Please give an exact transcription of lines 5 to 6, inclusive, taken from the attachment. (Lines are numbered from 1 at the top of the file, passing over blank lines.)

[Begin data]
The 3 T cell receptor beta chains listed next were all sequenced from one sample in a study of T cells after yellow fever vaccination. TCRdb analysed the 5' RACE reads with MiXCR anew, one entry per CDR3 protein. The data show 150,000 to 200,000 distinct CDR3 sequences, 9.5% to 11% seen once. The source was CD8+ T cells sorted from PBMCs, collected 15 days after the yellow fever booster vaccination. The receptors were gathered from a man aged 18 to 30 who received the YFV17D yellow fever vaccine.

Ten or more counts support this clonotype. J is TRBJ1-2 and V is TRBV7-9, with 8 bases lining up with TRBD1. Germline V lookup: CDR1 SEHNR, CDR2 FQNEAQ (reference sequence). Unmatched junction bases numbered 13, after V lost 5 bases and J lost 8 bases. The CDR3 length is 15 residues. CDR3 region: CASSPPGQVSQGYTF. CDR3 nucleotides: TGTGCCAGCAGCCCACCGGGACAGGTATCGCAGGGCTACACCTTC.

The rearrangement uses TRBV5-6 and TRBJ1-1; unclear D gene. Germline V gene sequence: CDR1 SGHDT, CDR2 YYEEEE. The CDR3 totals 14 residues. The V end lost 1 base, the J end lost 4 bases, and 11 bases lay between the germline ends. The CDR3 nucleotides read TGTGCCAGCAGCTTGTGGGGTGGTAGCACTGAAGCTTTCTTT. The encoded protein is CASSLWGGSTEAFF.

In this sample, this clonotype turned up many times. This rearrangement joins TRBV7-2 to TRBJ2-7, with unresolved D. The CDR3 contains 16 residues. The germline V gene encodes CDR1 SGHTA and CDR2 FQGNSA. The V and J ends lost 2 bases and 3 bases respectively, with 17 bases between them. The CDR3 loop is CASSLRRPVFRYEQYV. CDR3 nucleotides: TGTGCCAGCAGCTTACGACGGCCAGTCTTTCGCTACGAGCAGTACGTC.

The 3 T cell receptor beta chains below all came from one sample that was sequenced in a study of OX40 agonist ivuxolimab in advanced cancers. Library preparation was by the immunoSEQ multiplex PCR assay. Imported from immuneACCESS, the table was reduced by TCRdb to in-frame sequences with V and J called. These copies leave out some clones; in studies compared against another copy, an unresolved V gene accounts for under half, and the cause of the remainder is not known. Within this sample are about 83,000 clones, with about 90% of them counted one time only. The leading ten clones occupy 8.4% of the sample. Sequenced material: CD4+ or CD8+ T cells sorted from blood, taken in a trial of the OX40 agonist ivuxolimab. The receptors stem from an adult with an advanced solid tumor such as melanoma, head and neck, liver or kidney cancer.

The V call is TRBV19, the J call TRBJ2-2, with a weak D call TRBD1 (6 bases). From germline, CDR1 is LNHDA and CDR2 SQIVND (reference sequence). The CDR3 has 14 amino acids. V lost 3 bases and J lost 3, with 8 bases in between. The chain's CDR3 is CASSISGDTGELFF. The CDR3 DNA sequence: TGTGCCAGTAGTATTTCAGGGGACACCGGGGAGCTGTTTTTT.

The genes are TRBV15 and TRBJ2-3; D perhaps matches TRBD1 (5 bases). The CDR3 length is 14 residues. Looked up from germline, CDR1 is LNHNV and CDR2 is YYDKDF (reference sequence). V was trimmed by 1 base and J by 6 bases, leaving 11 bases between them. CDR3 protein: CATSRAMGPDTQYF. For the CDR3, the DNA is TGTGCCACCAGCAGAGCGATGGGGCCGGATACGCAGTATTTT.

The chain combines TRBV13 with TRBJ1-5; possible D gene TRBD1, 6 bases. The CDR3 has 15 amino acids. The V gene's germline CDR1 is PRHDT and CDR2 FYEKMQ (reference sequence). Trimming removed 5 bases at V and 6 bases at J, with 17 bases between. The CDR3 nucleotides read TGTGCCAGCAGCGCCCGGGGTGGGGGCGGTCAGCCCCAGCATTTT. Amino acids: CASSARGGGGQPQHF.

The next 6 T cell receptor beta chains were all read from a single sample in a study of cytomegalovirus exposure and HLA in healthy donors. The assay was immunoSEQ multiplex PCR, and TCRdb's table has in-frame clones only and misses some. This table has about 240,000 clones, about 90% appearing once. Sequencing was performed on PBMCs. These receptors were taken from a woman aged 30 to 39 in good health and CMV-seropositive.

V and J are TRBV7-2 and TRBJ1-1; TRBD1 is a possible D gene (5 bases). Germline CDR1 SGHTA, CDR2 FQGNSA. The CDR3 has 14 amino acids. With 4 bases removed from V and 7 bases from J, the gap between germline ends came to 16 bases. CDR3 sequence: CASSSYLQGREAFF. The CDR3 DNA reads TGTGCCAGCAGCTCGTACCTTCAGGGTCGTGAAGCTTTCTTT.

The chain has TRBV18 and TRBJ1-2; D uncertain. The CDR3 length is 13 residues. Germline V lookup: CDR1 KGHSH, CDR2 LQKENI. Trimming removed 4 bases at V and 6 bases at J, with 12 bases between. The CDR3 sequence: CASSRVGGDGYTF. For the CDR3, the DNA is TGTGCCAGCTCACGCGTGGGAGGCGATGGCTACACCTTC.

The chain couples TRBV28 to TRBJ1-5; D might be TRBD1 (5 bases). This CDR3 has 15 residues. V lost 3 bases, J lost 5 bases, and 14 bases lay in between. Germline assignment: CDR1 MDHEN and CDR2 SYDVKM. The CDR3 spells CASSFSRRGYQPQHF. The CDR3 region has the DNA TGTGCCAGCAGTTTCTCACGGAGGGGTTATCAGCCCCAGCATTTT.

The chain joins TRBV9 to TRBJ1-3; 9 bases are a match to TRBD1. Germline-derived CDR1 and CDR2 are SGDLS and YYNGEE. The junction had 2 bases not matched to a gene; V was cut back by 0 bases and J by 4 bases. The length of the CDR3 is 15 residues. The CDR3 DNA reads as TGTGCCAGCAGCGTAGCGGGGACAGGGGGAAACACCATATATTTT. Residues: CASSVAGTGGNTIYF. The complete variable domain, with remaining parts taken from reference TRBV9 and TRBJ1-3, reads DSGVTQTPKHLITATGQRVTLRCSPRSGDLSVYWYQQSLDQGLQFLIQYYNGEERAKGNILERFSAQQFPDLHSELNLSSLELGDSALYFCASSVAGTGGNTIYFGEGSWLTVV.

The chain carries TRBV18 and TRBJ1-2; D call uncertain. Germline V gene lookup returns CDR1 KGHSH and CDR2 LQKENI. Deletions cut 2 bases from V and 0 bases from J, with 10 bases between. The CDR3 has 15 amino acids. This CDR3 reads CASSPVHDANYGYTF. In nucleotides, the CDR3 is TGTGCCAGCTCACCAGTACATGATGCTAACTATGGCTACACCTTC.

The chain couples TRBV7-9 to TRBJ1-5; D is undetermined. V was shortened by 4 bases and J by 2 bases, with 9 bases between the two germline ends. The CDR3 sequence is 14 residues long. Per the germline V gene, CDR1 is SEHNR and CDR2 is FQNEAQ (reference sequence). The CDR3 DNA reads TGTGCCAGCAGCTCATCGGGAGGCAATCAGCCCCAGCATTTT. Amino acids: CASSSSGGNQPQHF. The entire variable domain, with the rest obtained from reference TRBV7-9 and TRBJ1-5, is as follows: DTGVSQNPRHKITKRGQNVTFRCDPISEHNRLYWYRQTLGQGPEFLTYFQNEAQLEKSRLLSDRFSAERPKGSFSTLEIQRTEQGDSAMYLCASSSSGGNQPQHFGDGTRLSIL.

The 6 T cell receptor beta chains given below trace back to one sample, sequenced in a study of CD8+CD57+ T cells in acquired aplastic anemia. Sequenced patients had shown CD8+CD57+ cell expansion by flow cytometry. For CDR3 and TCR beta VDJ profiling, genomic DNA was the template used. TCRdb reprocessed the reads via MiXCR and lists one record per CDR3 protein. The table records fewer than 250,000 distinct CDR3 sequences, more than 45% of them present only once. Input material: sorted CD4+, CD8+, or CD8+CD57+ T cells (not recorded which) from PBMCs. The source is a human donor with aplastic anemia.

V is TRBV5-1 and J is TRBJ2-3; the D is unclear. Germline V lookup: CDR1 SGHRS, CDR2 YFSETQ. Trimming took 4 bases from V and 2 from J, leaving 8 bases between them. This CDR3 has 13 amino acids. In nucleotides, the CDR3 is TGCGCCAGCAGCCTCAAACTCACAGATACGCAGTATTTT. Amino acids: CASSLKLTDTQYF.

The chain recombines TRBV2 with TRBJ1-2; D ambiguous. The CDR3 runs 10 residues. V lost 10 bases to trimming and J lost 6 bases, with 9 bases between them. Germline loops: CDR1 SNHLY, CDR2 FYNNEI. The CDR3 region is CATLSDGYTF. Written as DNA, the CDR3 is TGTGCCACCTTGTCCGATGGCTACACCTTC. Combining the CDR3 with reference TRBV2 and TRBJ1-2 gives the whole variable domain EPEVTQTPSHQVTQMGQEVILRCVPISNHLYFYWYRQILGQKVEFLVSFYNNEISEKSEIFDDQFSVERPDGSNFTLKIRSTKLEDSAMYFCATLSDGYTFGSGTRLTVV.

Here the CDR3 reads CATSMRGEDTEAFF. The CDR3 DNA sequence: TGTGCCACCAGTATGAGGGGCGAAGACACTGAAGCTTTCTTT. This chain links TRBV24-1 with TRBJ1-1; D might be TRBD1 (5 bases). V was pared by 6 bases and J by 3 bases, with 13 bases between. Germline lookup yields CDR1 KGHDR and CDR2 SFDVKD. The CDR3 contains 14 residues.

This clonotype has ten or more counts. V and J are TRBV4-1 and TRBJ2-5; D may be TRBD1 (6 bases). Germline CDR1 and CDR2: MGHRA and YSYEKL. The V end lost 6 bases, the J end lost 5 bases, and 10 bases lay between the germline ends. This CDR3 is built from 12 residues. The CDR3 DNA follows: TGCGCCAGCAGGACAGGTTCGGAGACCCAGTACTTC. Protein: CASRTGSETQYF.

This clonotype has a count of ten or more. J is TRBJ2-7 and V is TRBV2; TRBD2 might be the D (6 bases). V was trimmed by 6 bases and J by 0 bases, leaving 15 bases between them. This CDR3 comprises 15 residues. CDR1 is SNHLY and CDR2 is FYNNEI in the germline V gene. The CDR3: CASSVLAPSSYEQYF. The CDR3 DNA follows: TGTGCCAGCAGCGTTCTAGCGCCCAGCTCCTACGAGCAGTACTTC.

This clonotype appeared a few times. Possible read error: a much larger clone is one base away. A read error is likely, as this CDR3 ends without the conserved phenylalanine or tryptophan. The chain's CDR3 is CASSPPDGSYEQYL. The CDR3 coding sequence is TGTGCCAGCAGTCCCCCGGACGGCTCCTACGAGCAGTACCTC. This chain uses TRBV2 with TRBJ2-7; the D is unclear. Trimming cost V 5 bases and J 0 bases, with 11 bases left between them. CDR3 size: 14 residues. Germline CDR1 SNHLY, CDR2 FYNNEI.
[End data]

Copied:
The 3 T cell receptor beta chains below all came from one sample that was sequenced in a study of OX40 agonist ivuxolimab in advanced cancers. Library preparation was by the immunoSEQ multiplex PCR assay. Imported from immuneACCESS, the table was reduced by TCRdb to in-frame sequences with V and J called. These copies leave out some clones; in studies compared against another copy, an unresolved V gene accounts for under half, and the cause of the remainder is not known. Within this sample are about 83,000 clones, with about 90% of them counted one time only. The leading ten clones occupy 8.4% of the sample. Sequenced material: CD4+ or CD8+ T cells sorted from blood, taken in a trial of the OX40 agonist ivuxolimab. The receptors stem from an adult with an advanced solid tumor such as melanoma, head and neck, liver or kidney cancer.

The V call is TRBV19, the J call TRBJ2-2, with a weak D call TRBD1 (6 bases). From germline, CDR1 is LNHDA and CDR2 SQIVND (reference sequence). The CDR3 has 14 amino acids. V lost 3 bases and J lost 3, with 8 bases in between. The chain's CDR3 is CASSISGDTGELFF. The CDR3 DNA sequence: TGTGCCAGTAGTATTTCAGGGGACACCGGGGAGCTGTTTTTT.